In consequence to the acquisition of Brazilian sensation Neymar, the de facto Barcelona front three for the majority of the season involved Neymar on the left, Lionel Messi down the centre and one of Pedro or Alexis Sánchez lining up on the right. However, on the night in Madrid ‘Tata’ Martino sprung a surprise as Iniesta lined up as a left-winger, given freedom to roam towards the centre of the pitch, with Messi and Neymar rotating between the inside right and
Following a nervous start from both sides, poor positioning from right-back Dani Carvajal saw Iniesta in acres of space in behind following Messi’s inch-perfect pass. As Carvajal attempted to atone for his error, Spain’s World Cup winner cannoned his shot in off the underside of the crossbar to give the Catalans an early lead. Having struggled to settle into the contest the early goal only worsened the issue for Madrid, as another mistake in defence, this time from Sergio Ramos as he attempted to play the offside trap, saw Messi one-on-one with Diego López. Usually the next sight would be Barcelona’s brilliant forward reeling away in celebration, but the error went unpunished on this occasion.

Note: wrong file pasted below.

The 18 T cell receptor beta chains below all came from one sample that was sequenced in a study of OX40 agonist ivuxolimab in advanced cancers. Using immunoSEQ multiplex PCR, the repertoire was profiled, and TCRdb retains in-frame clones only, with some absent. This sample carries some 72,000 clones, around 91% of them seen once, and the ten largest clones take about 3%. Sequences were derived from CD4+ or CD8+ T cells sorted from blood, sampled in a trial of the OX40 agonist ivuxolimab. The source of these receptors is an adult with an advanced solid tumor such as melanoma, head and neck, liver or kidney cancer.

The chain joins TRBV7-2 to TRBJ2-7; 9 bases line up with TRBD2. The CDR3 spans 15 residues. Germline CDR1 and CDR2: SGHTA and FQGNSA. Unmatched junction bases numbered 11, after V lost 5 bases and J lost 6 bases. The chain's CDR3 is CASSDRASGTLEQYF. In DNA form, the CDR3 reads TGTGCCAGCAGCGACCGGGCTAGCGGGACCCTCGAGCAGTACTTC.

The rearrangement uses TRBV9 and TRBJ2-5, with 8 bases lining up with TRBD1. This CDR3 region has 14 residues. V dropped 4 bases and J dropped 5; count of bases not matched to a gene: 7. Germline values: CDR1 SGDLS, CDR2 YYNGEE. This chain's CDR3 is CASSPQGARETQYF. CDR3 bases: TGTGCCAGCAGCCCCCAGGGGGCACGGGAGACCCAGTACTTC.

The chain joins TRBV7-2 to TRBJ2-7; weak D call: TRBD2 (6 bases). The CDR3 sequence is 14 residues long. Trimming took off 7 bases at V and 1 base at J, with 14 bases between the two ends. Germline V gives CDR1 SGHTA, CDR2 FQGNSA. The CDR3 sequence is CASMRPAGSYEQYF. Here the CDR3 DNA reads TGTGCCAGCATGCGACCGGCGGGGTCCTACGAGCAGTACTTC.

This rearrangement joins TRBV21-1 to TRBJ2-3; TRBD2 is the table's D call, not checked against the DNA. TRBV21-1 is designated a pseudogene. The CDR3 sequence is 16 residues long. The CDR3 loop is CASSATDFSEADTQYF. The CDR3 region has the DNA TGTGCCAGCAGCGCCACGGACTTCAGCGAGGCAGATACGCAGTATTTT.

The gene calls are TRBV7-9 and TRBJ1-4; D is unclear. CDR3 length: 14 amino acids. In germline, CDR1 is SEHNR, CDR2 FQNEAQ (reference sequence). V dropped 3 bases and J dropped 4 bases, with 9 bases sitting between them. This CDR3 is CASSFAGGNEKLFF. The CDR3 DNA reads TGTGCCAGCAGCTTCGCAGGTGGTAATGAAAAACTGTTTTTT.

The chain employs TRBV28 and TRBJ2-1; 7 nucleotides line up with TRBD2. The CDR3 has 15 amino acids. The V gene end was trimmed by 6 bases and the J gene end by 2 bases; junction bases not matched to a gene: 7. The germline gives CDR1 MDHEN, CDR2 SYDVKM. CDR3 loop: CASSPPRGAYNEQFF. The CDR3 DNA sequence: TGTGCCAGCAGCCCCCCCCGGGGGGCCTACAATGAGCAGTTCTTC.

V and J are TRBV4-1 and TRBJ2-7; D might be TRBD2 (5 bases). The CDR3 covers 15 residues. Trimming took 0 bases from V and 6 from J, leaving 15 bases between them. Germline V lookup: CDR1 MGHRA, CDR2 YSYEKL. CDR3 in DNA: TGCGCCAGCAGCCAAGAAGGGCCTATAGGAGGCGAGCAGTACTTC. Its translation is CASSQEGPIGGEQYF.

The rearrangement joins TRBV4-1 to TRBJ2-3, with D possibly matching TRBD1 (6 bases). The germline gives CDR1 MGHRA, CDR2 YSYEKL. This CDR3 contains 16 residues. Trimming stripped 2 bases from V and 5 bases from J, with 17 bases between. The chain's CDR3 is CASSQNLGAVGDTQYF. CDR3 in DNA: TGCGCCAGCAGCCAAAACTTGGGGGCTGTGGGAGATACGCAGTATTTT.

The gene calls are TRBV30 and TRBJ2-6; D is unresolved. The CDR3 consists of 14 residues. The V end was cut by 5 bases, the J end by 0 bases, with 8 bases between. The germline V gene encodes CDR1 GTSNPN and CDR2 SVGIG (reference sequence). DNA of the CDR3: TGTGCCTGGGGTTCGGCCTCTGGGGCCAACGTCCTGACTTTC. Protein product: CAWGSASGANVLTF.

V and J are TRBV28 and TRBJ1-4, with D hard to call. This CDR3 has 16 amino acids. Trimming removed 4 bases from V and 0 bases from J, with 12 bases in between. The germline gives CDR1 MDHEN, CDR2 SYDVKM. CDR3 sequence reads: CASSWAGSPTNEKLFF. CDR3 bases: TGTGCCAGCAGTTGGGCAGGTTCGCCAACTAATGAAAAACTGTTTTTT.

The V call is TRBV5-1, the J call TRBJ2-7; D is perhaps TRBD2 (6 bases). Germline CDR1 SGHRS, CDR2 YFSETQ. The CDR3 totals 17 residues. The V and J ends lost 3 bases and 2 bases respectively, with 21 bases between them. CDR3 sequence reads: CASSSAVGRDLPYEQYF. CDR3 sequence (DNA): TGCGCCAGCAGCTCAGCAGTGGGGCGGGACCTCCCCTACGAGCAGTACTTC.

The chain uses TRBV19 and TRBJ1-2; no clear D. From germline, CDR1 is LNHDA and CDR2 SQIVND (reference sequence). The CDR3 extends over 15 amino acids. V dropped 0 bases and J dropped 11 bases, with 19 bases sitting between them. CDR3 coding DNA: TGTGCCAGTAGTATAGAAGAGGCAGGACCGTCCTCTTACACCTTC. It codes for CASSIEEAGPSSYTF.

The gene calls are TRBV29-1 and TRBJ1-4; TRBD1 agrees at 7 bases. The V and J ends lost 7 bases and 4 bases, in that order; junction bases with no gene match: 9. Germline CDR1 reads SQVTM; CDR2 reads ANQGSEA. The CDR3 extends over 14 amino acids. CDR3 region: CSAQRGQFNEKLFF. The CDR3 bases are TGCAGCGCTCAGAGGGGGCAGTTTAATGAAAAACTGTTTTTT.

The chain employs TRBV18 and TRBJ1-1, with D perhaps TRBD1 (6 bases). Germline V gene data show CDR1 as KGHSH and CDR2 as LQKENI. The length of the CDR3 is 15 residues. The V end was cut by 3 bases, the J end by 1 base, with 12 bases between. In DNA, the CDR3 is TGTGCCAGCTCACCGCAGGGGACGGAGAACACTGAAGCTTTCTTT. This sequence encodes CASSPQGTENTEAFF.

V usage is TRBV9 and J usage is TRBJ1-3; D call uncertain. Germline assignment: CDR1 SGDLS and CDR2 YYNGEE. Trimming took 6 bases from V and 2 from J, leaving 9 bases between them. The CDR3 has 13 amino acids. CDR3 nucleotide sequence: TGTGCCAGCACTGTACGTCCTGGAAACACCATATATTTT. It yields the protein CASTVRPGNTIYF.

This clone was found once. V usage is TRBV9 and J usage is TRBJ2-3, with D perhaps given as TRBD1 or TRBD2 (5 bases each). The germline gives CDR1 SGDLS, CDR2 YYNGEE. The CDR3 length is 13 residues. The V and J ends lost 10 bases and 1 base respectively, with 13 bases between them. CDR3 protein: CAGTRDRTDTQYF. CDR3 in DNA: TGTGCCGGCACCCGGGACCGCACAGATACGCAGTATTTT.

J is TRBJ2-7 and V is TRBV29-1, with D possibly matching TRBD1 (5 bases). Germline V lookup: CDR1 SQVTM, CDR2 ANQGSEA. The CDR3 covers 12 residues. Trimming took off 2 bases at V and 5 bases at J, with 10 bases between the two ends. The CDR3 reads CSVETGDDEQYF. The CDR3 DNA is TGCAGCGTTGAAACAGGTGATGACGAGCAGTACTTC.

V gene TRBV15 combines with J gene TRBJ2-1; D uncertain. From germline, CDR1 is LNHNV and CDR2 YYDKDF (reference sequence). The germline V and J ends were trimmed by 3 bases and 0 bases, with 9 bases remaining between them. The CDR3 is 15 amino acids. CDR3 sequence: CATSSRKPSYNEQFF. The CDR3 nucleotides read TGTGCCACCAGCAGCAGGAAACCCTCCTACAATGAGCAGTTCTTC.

Despite being in control the missed chance seemed to affect the mettle of both teams. Barcelona’s morale dropped while Madrid began to venture forward with increasing regularity. The focus suddenly shifted from one mercurial Argentine to another, as the evening’s proceedings quickly became the Ángel Di María show. There has perhaps never been a footballer so innately brilliant, yet so painfully inconsistent, as Di María. Having ghosted through the first twelve minutes barely registering a touch of the ball, he received possession on the left side of the pitch before a slaloming run saw him past Sergio Busquets, Dani Alves and his compatriot Javier Mascherano as he teed up Karim Benzema from six yards out. Despite the shot being blazed over the bar, the partnership between the two would be Madrid’s best attacking exponent on the night, and eventually brought about the equaliser.